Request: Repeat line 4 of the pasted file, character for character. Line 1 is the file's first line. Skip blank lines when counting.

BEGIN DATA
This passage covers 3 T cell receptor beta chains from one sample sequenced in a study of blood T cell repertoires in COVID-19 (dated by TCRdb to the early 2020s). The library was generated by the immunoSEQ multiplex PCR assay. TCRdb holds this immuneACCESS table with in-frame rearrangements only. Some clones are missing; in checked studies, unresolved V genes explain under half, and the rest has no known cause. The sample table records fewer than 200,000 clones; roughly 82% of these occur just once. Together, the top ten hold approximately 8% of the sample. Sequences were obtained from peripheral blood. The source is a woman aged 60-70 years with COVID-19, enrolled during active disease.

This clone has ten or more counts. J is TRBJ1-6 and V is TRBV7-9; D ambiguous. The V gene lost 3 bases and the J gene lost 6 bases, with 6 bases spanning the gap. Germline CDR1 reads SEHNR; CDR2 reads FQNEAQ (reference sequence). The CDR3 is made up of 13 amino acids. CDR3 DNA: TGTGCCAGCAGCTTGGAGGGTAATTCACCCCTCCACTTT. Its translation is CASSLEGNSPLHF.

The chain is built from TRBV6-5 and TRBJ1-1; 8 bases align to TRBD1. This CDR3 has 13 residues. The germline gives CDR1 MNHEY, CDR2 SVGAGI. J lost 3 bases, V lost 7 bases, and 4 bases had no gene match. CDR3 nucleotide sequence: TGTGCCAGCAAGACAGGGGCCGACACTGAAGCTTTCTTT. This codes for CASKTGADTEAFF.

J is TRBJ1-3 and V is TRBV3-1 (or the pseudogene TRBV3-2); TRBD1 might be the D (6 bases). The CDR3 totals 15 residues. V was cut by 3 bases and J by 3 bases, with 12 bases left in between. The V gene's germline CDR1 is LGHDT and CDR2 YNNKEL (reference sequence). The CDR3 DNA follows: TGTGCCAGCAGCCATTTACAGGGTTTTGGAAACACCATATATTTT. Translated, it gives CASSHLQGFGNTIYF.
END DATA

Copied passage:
J is TRBJ1-3 and V is TRBV3-1 (or the pseudogene TRBV3-2); TRBD1 might be the D (6 bases). The CDR3 totals 15 residues. V was cut by 3 bases and J by 3 bases, with 12 bases left in between. The V gene's germline CDR1 is LGHDT and CDR2 YNNKEL (reference sequence). The CDR3 DNA follows: TGTGCCAGCAGCCATTTACAGGGTTTTGGAAACACCATATATTTT. Translated, it gives CASSHLQGFGNTIYF.